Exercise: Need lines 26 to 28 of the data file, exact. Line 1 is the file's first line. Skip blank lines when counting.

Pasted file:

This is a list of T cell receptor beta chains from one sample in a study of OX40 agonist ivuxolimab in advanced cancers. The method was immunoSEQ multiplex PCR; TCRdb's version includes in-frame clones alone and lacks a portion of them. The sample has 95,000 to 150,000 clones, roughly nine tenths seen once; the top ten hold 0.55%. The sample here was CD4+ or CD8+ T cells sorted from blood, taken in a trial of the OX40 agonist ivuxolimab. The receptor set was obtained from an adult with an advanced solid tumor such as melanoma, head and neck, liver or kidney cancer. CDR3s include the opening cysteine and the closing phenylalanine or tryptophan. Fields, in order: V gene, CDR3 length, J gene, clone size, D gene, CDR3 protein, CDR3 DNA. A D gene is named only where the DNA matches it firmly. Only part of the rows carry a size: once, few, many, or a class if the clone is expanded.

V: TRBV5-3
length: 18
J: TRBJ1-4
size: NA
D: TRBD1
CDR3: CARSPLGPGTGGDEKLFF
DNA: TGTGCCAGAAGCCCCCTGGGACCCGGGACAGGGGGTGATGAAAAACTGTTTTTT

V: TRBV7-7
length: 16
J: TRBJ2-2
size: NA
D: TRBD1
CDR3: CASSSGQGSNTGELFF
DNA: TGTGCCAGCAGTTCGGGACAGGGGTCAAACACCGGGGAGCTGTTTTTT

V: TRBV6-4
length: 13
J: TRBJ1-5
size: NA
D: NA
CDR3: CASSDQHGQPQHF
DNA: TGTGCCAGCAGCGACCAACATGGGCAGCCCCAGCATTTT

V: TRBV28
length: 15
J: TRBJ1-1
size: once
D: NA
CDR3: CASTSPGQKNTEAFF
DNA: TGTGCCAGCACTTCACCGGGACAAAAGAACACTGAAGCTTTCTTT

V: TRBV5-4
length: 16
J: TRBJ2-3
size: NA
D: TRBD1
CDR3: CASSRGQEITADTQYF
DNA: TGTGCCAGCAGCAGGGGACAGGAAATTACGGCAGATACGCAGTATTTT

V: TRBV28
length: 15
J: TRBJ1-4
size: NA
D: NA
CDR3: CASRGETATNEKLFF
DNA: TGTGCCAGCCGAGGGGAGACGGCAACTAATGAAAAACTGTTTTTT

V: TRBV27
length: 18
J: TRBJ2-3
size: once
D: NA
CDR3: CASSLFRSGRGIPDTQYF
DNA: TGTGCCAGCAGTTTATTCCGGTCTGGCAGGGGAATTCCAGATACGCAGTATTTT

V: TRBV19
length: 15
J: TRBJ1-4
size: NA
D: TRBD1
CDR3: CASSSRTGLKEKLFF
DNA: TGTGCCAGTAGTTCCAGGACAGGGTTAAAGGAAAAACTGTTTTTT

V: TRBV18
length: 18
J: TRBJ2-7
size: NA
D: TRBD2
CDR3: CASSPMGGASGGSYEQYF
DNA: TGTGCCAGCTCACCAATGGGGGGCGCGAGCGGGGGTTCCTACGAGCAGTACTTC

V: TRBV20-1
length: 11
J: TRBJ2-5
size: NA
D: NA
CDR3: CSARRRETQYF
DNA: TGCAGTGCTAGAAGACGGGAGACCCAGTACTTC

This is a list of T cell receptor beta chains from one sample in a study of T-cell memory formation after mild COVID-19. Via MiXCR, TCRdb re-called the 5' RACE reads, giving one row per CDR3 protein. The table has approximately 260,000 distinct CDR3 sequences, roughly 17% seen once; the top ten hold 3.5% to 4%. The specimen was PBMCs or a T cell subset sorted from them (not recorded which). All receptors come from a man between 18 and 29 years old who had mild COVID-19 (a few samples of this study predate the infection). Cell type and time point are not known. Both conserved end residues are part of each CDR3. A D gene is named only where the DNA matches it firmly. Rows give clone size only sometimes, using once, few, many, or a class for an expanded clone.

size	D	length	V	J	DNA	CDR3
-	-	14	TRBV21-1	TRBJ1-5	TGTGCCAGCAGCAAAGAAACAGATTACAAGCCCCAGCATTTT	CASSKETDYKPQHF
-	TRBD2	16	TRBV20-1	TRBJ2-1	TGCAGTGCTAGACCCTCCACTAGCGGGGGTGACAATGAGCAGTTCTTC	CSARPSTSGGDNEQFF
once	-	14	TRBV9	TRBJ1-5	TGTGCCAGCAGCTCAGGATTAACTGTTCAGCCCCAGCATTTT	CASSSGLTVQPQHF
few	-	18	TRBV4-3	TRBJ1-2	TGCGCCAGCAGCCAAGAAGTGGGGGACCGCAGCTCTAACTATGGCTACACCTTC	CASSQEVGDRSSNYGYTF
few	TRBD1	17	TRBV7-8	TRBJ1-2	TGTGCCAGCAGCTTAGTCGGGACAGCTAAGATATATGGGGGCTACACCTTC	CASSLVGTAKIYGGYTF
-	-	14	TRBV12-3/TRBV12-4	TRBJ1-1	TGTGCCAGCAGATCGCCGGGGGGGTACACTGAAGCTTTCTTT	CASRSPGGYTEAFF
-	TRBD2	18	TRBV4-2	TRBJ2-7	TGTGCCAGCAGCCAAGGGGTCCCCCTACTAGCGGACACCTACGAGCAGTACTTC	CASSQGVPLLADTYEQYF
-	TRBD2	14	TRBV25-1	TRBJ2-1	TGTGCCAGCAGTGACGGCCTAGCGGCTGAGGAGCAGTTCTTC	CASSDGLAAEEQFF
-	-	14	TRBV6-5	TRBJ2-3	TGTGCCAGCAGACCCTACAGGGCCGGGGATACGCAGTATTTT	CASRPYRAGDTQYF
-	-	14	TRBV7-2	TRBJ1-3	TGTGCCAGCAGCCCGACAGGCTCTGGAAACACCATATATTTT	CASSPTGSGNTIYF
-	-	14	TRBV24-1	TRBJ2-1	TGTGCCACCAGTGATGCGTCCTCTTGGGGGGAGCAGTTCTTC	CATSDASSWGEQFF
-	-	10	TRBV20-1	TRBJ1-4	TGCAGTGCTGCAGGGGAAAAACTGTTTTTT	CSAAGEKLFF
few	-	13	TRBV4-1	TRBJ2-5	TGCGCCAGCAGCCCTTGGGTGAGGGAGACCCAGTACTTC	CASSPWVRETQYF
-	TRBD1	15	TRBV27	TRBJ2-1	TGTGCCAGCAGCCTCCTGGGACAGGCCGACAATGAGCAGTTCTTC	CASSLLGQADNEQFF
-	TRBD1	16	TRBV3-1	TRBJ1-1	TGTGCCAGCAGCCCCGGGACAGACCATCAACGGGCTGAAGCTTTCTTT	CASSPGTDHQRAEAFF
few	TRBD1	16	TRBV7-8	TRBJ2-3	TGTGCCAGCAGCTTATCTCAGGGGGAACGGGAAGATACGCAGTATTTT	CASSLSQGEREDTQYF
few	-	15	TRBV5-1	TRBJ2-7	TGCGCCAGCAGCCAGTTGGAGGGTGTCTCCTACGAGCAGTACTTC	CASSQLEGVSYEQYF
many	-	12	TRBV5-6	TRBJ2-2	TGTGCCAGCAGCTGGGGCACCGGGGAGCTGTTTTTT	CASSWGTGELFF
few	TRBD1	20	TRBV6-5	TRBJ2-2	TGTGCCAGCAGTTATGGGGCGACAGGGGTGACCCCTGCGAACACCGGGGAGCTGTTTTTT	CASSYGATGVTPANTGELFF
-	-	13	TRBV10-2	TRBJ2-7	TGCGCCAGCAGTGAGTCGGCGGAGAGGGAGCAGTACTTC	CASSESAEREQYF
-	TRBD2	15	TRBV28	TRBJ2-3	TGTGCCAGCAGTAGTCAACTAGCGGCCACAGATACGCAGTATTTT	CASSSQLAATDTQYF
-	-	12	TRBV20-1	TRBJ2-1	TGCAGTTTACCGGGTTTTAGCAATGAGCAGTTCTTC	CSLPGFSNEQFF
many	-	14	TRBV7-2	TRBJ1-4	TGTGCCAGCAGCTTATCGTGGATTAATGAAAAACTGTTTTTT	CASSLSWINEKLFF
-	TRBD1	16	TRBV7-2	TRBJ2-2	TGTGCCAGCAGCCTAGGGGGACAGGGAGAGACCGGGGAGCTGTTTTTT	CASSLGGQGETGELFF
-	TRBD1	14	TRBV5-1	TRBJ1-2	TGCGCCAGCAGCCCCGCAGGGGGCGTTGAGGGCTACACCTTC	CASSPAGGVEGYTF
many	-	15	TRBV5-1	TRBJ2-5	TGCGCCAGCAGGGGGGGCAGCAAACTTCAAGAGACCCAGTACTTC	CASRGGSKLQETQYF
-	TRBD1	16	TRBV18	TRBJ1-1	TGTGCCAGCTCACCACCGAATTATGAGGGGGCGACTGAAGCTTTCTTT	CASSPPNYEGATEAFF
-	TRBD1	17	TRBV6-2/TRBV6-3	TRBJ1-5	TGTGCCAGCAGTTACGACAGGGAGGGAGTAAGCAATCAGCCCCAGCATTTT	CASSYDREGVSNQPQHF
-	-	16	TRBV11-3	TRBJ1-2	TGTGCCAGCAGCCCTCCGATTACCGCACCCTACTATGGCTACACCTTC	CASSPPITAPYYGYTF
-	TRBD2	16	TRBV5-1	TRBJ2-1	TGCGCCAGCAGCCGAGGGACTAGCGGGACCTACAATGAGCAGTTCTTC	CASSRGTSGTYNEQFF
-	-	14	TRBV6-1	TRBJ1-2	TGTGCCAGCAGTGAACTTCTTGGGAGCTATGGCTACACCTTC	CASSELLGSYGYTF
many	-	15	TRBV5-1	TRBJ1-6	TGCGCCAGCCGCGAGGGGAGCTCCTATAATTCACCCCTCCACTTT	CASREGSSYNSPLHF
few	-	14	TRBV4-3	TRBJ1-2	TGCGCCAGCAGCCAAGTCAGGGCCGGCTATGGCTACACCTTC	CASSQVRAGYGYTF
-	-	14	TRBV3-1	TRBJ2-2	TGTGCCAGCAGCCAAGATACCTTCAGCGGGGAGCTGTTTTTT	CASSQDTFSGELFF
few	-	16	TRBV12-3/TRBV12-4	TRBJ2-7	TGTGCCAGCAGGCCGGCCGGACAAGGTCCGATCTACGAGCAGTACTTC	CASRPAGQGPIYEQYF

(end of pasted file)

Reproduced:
size: once
D: NA
CDR3: CASTSPGQKNTEAFF